Comments: Bishop Sarah Mullally installed in London

105 years ago.

Posted by Mark Osborne at Sunday, 13 May 2018 at 9:27am BST

That's a good sermon from Bp. Mullally. I couldn't help noticing, though, that her statement on abuse survivors doesn't ring with the passion of her paragraphs on knife crime. Contrast 'Our approach to safeguarding the vulnerable needs to be underpinned by a culture which challenges deference and the abuse of power and we need to create environments where victims of abuse are heard – where they not only survive but flourish' with 'We need to speak up for the whole of London, to work to challenge the violence and the crime that have led mothers to clean their own children’s blood from our pavements. Could there be a starker image or a more urgent wake-up call for all who love this city, who believe it can have an even better future?'

Bp. Mullally has been I/c safeguarding for two years now and has had no impact. She has many challenges to address in London, but let's keep reminding her that the Church's mishandling os sexual abuse is the issue that could destroy it - and within our lifetimes.

Posted by Janet Fife at Sunday, 13 May 2018 at 9:53am BST

I understand about tradition and State Church and logistics and the rest of it - but how, on such an occasion, doesn't the new bishop celebrate the Eucharist with her new charge? To me it doesn't make theological sense.

Posted by Daniel Berry, NYC at Sunday, 13 May 2018 at 11:02am BST

Thank you Mark. The typo was (still is as I type) in the press release linked. Have changed my copy.

Posted by Simon Sarmiento at Sunday, 13 May 2018 at 1:35pm BST

Correction to my earlier post: Bp. Mullally is not I/c safeguarding in the C of E. Peter Hancock (Bath and Wells) is spokes bishop on safeguarding; I understand that Bp. Mullally was tasked with implementing the Elliott Review's recommendations which you can find here

Mullally's statement in response to the review can be found here: comment on Elliott Review

I cannot see that much, if any progress has been made on implementing Elliott's findings. Mullally's sentiments as expressed in her response to Elliott are laudable, but it's hard to see that they have resulted in much practical action. Perhaps if they had, she would not find herself in such a prominent position today.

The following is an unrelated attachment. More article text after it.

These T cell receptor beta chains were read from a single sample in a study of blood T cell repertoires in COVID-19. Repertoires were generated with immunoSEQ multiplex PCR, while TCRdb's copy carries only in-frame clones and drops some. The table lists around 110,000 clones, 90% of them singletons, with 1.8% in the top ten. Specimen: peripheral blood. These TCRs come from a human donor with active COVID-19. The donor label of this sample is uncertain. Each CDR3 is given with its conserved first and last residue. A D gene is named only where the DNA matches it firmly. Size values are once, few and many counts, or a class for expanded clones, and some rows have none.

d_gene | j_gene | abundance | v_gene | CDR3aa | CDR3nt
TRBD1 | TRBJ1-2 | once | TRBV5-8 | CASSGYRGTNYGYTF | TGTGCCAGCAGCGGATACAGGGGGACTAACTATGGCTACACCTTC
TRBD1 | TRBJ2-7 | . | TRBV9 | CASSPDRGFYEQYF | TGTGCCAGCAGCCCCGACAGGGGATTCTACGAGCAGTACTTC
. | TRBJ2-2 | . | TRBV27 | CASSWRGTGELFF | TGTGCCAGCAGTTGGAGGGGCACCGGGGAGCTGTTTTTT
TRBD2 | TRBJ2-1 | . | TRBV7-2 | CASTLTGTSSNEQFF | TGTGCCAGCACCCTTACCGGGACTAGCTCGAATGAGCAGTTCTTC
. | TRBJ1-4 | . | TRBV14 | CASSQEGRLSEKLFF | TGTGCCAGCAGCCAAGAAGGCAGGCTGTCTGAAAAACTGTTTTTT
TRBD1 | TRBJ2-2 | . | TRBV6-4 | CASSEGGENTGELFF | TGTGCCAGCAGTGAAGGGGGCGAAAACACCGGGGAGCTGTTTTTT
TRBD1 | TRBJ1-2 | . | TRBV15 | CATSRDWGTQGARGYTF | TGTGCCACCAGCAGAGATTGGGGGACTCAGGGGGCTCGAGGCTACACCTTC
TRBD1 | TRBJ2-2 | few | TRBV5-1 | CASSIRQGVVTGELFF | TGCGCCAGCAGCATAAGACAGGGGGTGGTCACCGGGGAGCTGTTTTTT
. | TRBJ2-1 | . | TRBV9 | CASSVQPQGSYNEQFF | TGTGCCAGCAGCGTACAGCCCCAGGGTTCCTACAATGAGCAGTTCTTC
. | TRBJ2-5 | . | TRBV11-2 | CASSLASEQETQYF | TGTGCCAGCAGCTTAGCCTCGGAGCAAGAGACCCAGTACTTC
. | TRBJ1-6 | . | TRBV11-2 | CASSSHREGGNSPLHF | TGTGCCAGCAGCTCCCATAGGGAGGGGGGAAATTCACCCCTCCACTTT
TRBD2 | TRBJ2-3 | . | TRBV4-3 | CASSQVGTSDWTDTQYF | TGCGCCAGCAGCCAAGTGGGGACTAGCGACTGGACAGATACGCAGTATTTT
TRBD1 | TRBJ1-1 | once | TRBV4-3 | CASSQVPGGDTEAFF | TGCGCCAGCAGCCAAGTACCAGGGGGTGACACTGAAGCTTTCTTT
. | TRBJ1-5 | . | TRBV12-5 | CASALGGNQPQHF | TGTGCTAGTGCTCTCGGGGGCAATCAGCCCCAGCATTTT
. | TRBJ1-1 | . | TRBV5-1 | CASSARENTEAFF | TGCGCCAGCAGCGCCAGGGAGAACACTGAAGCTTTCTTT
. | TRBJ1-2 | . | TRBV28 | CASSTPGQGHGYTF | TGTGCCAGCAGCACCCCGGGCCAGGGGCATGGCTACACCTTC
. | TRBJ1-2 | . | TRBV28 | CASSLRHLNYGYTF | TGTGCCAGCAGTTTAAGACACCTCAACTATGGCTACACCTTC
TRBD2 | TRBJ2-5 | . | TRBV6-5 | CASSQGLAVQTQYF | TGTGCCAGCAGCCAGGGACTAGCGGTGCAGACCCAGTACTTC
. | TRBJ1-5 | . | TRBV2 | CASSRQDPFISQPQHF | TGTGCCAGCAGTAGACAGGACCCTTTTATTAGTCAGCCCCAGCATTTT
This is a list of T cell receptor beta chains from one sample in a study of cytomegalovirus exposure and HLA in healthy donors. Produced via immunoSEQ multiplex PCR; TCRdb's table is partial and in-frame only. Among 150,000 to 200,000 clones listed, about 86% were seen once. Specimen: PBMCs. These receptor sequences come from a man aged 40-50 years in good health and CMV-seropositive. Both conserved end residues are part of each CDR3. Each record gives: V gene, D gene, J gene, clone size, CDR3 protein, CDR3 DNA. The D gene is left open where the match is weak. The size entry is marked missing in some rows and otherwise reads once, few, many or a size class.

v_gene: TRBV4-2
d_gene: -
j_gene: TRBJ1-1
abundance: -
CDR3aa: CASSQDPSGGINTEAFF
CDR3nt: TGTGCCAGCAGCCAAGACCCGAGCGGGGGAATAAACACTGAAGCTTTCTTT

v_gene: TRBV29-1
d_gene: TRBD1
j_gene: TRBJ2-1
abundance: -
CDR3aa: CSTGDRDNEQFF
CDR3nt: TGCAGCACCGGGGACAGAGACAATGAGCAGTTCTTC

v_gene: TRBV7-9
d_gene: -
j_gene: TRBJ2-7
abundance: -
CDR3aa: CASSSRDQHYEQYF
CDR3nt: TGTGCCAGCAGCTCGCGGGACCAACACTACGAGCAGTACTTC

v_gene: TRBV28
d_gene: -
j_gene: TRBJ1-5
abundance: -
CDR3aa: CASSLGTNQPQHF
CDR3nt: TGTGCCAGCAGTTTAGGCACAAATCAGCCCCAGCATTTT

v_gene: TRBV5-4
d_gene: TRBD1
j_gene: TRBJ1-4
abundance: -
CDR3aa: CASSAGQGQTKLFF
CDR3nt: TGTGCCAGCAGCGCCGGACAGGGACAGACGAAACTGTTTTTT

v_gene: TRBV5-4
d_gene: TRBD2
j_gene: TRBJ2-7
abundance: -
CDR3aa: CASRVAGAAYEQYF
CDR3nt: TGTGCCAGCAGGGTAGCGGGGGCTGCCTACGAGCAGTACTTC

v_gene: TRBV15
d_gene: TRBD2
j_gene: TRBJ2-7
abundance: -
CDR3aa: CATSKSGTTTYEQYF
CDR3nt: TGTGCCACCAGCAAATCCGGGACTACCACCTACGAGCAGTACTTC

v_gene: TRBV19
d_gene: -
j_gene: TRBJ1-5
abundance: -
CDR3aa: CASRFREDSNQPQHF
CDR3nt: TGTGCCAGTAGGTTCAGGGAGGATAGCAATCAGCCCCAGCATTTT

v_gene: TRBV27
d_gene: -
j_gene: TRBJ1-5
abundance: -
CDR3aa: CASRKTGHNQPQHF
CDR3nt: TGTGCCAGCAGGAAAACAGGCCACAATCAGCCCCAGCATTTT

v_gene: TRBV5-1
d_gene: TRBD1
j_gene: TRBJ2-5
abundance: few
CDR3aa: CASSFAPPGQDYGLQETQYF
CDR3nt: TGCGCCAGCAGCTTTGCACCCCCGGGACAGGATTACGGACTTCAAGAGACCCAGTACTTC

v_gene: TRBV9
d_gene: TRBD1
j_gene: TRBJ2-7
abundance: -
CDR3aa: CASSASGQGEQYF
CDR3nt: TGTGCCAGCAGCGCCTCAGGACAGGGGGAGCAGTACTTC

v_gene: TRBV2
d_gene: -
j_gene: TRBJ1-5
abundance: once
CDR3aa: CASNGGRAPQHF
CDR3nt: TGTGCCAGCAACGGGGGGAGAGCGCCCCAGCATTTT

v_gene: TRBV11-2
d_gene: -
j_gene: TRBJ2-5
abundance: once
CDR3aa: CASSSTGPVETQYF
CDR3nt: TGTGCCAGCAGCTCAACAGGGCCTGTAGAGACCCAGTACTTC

If she really meant what she said, it seems to me that she would have invited more than just one token survivor to her enthronement in London.

Posted by Janet Fife at Sunday, 13 May 2018 at 3:47pm BST

How great it is for a woman to be the Bishop of London, albeit 1400 years too late. How sad it is (if the Observer today is to be believed) that she is happy to peddle the homophobic line.

Posted by Fr Andrew at Sunday, 13 May 2018 at 3:50pm BST

"Order of Service for the Installation" whatever happened to "Enthronement"?

Posted by Father David at Sunday, 13 May 2018 at 4:45pm BST

For my part, Fr. Andrew, "sad" would be a heroic understatement. At least those who've never experienced discrimination for who they are can be ignorant of the full extent of the harm it does. To have lived it for decades, only to knowingly do the same to others is, well, not language that'd be appropriate here.

I'd like to be celebrating this appointment. On principle, as an overturning of centuries of unjust discrimination, I do: but while equality in one sphere appears, far from helping to bring it to another, to be propping up injustice, it's a hollow celebration.

Posted by James Byron at Sunday, 13 May 2018 at 6:13pm BST

Whatever else might be said about Bishop Sarah, I warmed to the fact highlighted in today's Observer that not only is she a woman, with vast experience in the NHS, but was educated at a comprehensive school. There is still far too much of the 'old boy' public-school network around the House of Bishops and it's good that someone in such a prominent role can start to change that.

Posted by David Emmott at Sunday, 13 May 2018 at 6:39pm BST

So she thinks that Lgbt people should be embraced and valued. (Guardian/observer today) Sorry Sarah, that might have done 20 years ago but it won’t do now. We are now in relationships, marriage and civil partnerships recognised by the law of the land. And we have been for more than a dozen years. It’s far too late to keep spouting the party line about being nice to us. But until and unless you and the church you help to lead recognises us as fully equal in all ways to straight people you words are as sounding brass.

Posted by Richard Ashby at Sunday, 13 May 2018 at 7:33pm BST

"Order of Service for the Installation" whatever happened to "Enthronement"?

This would make an arcane research project! I have a copy of Gerald Ellison's Enthronement service at St Paul's in 1973. Some things stand out: the term 'Right Reverend Father in God' as a form of address has gone, and the cover of yesterday's service book named only Sarah Mullalley - not even Bishop SM! Also, in 1973 there were no Scripture Readings! And what has happened to 'Lord' Bishops'?! No mention yesterday though I note that women episcopal members of the House of Lords are still given as such on the website.